Langston Moore of Jackson is the Mississippi regional director of the Society of St. Andrew, which brings people together to harvest and share healthy food, helps reduce food waste and builds caring communities.
A graduate of Mississippi College where he earned a bachelor’s degree in communications, Moore worked for 10 years as a program director at The Partnership for a Healthy Mississippi before he joined the Society of St. Andrew.
He has more than 20 years of experience in the communications and community engagement fields and enjoys public speaking, food policy work, anti-hunger efforts, college anti-hunger initiatives, event planning and networking with people in Mississippi to accomplish tasks.
When was the Society of St. Andrew established?
“The Society of St. Andrew was founded nationally in 1979 in Big Island, Virginia, by three Methodist ministers. We are a faith-based program. The Mississippi office opened in 2006. Through the end of 2020, the Mississippi office had gained and distributed almost 23 million pounds of fresh food from Mississippi’s farm fields.”
What is the mission of the Society of St. Andrew?
“The Society of St. Andrew has a mission to bring people together around fresh food. We harvest food and share it, which reduces food waste. We build up communities by offering nourishment.”
How does the society’s gleaning network operate?
“Across the nation, each region of the Society of St. Andrew has a gleaning network. The Mississippi gleaning network is made up of thousands of Mississippians, who are dedicated to the mission. Church congregations and individuals are a huge part of our services, both food distribution and gleaning. We have connections and relationships with farmers that we’ve made over the years.
“We glean a field after harvest. Take sweet potatoes for example. There are sweet potatoes left that a farmer can’t sell because of size or color shape, but there’s nothing wrong with them nutritionally. We go in and claim that food and either take it to an area near where we got the food or our volunteers will take it back to their communities and use their networks to distribute it. We’re hyperlocal and understand that communities know their needs better than we do and understand how to best distribute food in their areas.
“We also pick up from large-volume producers and packing houses leftover food or food the market can’t handle that may have slight blemishes but is still edible and distribute that. We purchase the food at a negotiated low price or it may be donated with the donor receiving a tax incentive for giving to a nonprofit. Because of our mission, we can negotiate bottom-line prices.”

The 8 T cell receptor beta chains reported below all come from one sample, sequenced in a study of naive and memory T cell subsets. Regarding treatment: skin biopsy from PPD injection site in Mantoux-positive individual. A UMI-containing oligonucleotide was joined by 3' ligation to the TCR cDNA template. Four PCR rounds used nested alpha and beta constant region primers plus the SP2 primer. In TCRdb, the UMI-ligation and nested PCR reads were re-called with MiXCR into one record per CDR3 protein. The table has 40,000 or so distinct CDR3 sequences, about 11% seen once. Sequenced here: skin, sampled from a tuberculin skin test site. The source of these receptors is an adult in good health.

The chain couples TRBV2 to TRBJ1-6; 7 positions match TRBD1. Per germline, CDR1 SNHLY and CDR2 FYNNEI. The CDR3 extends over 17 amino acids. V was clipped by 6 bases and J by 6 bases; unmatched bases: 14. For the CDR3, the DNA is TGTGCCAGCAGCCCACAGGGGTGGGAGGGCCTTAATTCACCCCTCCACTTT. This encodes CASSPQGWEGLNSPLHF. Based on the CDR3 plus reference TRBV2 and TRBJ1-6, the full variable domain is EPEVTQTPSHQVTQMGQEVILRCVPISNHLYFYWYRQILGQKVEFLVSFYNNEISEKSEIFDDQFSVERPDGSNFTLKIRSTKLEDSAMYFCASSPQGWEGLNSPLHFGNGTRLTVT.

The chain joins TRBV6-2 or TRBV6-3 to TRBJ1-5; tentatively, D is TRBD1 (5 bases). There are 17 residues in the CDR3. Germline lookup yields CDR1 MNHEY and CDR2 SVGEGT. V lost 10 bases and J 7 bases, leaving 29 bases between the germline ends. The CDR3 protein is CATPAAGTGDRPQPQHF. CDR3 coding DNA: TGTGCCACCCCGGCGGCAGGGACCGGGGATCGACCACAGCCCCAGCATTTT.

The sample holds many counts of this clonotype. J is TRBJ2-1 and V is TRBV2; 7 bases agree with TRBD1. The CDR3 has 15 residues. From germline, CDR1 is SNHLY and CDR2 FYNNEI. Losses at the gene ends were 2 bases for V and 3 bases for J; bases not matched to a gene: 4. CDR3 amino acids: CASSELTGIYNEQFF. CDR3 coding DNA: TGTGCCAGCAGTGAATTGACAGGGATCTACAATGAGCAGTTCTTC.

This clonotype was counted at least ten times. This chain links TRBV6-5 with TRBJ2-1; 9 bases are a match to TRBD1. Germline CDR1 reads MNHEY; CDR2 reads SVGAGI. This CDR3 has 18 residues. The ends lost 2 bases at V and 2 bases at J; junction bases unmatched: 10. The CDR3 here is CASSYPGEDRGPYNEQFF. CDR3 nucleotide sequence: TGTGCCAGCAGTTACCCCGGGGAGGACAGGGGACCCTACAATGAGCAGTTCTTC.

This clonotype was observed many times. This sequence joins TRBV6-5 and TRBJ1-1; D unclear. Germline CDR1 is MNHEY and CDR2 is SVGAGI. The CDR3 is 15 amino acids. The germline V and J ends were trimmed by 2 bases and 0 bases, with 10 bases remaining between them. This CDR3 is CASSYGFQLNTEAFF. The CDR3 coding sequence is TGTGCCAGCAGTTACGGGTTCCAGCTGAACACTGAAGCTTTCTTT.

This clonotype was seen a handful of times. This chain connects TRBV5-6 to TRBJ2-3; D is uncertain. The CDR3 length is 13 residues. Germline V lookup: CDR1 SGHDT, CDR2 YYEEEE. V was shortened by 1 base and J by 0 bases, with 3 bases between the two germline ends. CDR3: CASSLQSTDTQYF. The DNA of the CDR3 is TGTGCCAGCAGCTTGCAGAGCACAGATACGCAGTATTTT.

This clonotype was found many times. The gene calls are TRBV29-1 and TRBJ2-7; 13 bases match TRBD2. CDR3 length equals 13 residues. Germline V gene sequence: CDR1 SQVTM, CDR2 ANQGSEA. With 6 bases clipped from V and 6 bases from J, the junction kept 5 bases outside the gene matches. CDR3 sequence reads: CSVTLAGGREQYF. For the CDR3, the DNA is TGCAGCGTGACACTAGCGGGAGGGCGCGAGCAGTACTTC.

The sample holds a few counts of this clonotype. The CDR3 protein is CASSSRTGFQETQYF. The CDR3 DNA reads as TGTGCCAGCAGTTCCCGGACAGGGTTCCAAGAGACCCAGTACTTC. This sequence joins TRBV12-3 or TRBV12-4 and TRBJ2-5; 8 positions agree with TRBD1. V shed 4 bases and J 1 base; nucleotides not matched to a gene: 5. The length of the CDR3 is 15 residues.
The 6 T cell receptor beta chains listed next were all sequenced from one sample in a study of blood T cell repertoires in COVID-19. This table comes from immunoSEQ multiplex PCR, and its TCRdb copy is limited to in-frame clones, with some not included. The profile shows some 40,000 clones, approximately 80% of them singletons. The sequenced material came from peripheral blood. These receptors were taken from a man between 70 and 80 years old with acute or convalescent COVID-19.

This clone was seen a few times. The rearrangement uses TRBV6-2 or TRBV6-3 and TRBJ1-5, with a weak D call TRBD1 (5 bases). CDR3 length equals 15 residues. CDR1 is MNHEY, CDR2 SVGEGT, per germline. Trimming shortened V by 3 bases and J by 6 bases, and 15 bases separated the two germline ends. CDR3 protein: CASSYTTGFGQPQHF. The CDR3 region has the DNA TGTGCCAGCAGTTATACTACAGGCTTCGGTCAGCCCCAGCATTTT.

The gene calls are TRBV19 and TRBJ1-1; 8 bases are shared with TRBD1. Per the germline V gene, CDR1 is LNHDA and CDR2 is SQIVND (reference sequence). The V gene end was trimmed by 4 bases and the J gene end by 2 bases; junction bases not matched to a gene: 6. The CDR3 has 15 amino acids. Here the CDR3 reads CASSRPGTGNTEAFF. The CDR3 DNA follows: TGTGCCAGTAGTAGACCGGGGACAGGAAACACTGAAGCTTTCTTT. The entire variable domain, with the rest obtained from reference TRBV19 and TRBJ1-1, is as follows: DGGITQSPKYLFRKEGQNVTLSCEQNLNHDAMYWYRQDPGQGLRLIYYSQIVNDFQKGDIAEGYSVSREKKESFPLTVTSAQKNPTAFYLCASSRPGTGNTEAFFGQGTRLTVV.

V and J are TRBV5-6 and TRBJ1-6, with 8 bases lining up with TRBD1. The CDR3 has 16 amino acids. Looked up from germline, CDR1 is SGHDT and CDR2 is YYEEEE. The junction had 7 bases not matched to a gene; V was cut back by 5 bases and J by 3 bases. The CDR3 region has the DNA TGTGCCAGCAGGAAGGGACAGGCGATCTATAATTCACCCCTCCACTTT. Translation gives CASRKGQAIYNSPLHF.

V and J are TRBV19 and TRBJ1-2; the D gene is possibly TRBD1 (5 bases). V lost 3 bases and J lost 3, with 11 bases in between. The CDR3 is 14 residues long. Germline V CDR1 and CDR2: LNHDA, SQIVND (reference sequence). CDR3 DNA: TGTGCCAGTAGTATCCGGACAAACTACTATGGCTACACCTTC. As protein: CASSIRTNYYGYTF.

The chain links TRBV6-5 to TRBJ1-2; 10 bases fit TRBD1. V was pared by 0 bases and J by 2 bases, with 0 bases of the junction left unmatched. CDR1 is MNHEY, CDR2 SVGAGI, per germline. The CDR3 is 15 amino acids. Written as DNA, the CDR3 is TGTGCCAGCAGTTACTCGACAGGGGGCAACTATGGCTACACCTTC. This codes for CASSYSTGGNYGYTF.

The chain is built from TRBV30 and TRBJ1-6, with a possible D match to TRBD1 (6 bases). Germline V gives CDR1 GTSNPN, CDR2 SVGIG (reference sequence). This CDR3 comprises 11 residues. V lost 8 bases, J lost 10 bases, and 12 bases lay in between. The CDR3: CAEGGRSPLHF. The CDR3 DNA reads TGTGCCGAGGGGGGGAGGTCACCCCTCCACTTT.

When do gleaning events occur?
“Most gleaning events take place on weekends when gleaners arrive in the fields around 8 a.m. and are on the way home by noon. The Society of St. Andrew makes all of the arrangements that involve farmers, produce containers and food distribution. All a volunteer gleaner needs to do is show up.
“People of all ages can glean. Gleaners should be able to be bend over and should be able to bend and lift several pounds of produce.”
What are some foods that volunteers have gleaned?
“Volunteers in Mississippi have gleaned all kinds of produce grown in our state that can’t get to market. For example, they’ve gleaned sweet potatoes, butterbeans, peas, corn, okra, tomatoes, lettuces and green leafy veggies.
“In Mississippi we’re very blessed to have some of the richest soil in the world. Not only can we grow good food but we can grow all kinds of food and we can grow food year-round.”
When was there a recent event in Jackson for Society of St. Andrew volunteers?
“We got 2,000 pounds of turnip greens in Puckett on Nov. 24, 2020, the Tuesday before Thanksgiving, and delivered them in metro Jackson. Volunteers gleaned 10,000 pounds of sweet potatoes and delivered them to individuals as they drove through the parking lot at Blackburn Middle School in Jackson on Dec. 18, 2020.”
How do farmers know about the Society of St. Andrew?
“In Mississippi, we’re very relationship oriented. We have been building relationships over the years since 2006 when our office opened and began offering farmers a way to use food so it does not go to waste. Farmers have a heart for people. It’s a natural fit for them to not waste their food and they get tax incentives when they donate.”
How do the Society of St. Andrew volunteers thank farmers?
“Our volunteers who are gleaners don’t just get the food from a field and leave. We help a farmer with any needs that there
may be. If they need help cleaning up, mowing, anything that will make their job easier, we will do.”
How many people in Mississippi volunteered with the Society of St. Andrew last year?
“Last year, we had 3,500 volunteers across the state. We’re a faith-based organization and many churches, small groups, Sunday school classes and service-oriented organization volunteer with us. They want to serve. They want to make a difference in people’s lives.”
Has the pandemic had an impact on your work?
“I tell people that COVID been a true blessing and a curse at the same time. We’ve been able to set a record of number of pounds of food gleaned, yet there are still many hungry people. There are real life stories of people who are hungry that have never experienced that before.”
What does your work as a regional director involve?
“I handle development, donor relations, congregation relations and public speaking. The directors are the face of the organization.
“A $100 donation will provide 35 servings of fresh food. I want everyone to know that we are good stewards of our donors’ money. We have an independent audit each year that we schedule, and it always reveals that our operating expenses are usually less than 10 percent.”
What is the best way to learn more about the Society of St. Andrew?
You can find us online at endhunger.org/mississippi.